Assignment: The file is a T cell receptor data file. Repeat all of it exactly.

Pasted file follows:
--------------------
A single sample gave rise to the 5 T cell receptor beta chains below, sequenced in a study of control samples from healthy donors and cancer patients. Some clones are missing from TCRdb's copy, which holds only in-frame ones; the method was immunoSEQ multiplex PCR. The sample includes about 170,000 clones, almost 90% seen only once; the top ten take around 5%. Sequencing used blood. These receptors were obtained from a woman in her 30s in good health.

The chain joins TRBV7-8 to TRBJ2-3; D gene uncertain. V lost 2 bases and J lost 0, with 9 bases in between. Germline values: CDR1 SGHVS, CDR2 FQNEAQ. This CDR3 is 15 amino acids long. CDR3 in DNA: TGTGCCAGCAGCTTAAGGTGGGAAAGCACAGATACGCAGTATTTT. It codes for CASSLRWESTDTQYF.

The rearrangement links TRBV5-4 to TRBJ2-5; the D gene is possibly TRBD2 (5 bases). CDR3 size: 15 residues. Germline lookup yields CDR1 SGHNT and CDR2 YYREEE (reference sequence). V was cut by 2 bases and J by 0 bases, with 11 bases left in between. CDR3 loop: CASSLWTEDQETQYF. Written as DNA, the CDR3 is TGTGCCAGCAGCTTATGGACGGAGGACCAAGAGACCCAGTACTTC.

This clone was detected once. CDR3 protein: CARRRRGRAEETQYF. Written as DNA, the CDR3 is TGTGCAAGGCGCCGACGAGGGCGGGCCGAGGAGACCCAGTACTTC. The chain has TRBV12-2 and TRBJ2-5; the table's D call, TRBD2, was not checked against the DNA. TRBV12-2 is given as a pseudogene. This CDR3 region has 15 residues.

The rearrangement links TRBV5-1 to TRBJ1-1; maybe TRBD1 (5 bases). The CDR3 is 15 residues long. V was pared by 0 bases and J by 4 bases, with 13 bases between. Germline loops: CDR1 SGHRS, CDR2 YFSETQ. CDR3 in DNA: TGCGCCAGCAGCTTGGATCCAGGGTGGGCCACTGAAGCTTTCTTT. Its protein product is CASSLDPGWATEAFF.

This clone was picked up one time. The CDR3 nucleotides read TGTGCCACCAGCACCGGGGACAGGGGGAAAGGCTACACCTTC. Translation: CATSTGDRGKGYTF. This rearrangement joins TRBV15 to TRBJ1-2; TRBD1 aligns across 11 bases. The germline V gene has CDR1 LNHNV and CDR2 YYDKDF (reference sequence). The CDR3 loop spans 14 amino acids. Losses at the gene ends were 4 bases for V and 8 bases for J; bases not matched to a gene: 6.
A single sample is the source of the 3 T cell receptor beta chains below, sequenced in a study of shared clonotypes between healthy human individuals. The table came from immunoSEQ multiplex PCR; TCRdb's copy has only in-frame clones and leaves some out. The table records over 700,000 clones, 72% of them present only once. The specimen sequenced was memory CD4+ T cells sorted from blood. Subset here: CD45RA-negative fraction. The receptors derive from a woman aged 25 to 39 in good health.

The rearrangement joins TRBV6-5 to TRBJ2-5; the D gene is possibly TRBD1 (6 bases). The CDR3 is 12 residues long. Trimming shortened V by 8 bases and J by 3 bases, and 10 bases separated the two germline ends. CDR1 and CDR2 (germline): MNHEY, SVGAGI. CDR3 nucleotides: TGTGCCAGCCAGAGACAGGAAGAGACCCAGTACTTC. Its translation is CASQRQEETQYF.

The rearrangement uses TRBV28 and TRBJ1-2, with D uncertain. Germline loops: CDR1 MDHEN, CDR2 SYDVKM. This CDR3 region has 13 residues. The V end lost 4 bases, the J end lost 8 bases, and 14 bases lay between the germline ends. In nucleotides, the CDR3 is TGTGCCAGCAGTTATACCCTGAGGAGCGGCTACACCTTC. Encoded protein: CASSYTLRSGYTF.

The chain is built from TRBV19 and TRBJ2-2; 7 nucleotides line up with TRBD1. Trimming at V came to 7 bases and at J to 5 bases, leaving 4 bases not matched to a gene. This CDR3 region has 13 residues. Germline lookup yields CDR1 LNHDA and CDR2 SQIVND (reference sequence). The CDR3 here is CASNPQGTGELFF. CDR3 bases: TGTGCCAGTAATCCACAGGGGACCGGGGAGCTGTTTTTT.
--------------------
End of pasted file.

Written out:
A single sample gave rise to the 5 T cell receptor beta chains below, sequenced in a study of control samples from healthy donors and cancer patients. Some clones are missing from TCRdb's copy, which holds only in-frame ones; the method was immunoSEQ multiplex PCR. The sample includes about 170,000 clones, almost 90% seen only once; the top ten take around 5%. Sequencing used blood. These receptors were obtained from a woman in her 30s in good health.

The chain joins TRBV7-8 to TRBJ2-3; D gene uncertain. V lost 2 bases and J lost 0, with 9 bases in between. Germline values: CDR1 SGHVS, CDR2 FQNEAQ. This CDR3 is 15 amino acids long. CDR3 in DNA: TGTGCCAGCAGCTTAAGGTGGGAAAGCACAGATACGCAGTATTTT. It codes for CASSLRWESTDTQYF.

The rearrangement links TRBV5-4 to TRBJ2-5; the D gene is possibly TRBD2 (5 bases). CDR3 size: 15 residues. Germline lookup yields CDR1 SGHNT and CDR2 YYREEE (reference sequence). V was cut by 2 bases and J by 0 bases, with 11 bases left in between. CDR3 loop: CASSLWTEDQETQYF. Written as DNA, the CDR3 is TGTGCCAGCAGCTTATGGACGGAGGACCAAGAGACCCAGTACTTC.

This clone was detected once. CDR3 protein: CARRRRGRAEETQYF. Written as DNA, the CDR3 is TGTGCAAGGCGCCGACGAGGGCGGGCCGAGGAGACCCAGTACTTC. The chain has TRBV12-2 and TRBJ2-5; the table's D call, TRBD2, was not checked against the DNA. TRBV12-2 is given as a pseudogene. This CDR3 region has 15 residues.

The rearrangement links TRBV5-1 to TRBJ1-1; maybe TRBD1 (5 bases). The CDR3 is 15 residues long. V was pared by 0 bases and J by 4 bases, with 13 bases between. Germline loops: CDR1 SGHRS, CDR2 YFSETQ. CDR3 in DNA: TGCGCCAGCAGCTTGGATCCAGGGTGGGCCACTGAAGCTTTCTTT. Its protein product is CASSLDPGWATEAFF.

This clone was picked up one time. The CDR3 nucleotides read TGTGCCACCAGCACCGGGGACAGGGGGAAAGGCTACACCTTC. Translation: CATSTGDRGKGYTF. This rearrangement joins TRBV15 to TRBJ1-2; TRBD1 aligns across 11 bases. The germline V gene has CDR1 LNHNV and CDR2 YYDKDF (reference sequence). The CDR3 loop spans 14 amino acids. Losses at the gene ends were 4 bases for V and 8 bases for J; bases not matched to a gene: 6.
A single sample is the source of the 3 T cell receptor beta chains below, sequenced in a study of shared clonotypes between healthy human individuals. The table came from immunoSEQ multiplex PCR; TCRdb's copy has only in-frame clones and leaves some out. The table records over 700,000 clones, 72% of them present only once. The specimen sequenced was memory CD4+ T cells sorted from blood. Subset here: CD45RA-negative fraction. The receptors derive from a woman aged 25 to 39 in good health.

The rearrangement joins TRBV6-5 to TRBJ2-5; the D gene is possibly TRBD1 (6 bases). The CDR3 is 12 residues long. Trimming shortened V by 8 bases and J by 3 bases, and 10 bases separated the two germline ends. CDR1 and CDR2 (germline): MNHEY, SVGAGI. CDR3 nucleotides: TGTGCCAGCCAGAGACAGGAAGAGACCCAGTACTTC. Its translation is CASQRQEETQYF.

The rearrangement uses TRBV28 and TRBJ1-2, with D uncertain. Germline loops: CDR1 MDHEN, CDR2 SYDVKM. This CDR3 region has 13 residues. The V end lost 4 bases, the J end lost 8 bases, and 14 bases lay between the germline ends. In nucleotides, the CDR3 is TGTGCCAGCAGTTATACCCTGAGGAGCGGCTACACCTTC. Encoded protein: CASSYTLRSGYTF.

The chain is built from TRBV19 and TRBJ2-2; 7 nucleotides line up with TRBD1. Trimming at V came to 7 bases and at J to 5 bases, leaving 4 bases not matched to a gene. This CDR3 region has 13 residues. Germline lookup yields CDR1 LNHDA and CDR2 SQIVND (reference sequence). The CDR3 here is CASNPQGTGELFF. CDR3 bases: TGTGCCAGTAATCCACAGGGGACCGGGGAGCTGTTTTTT.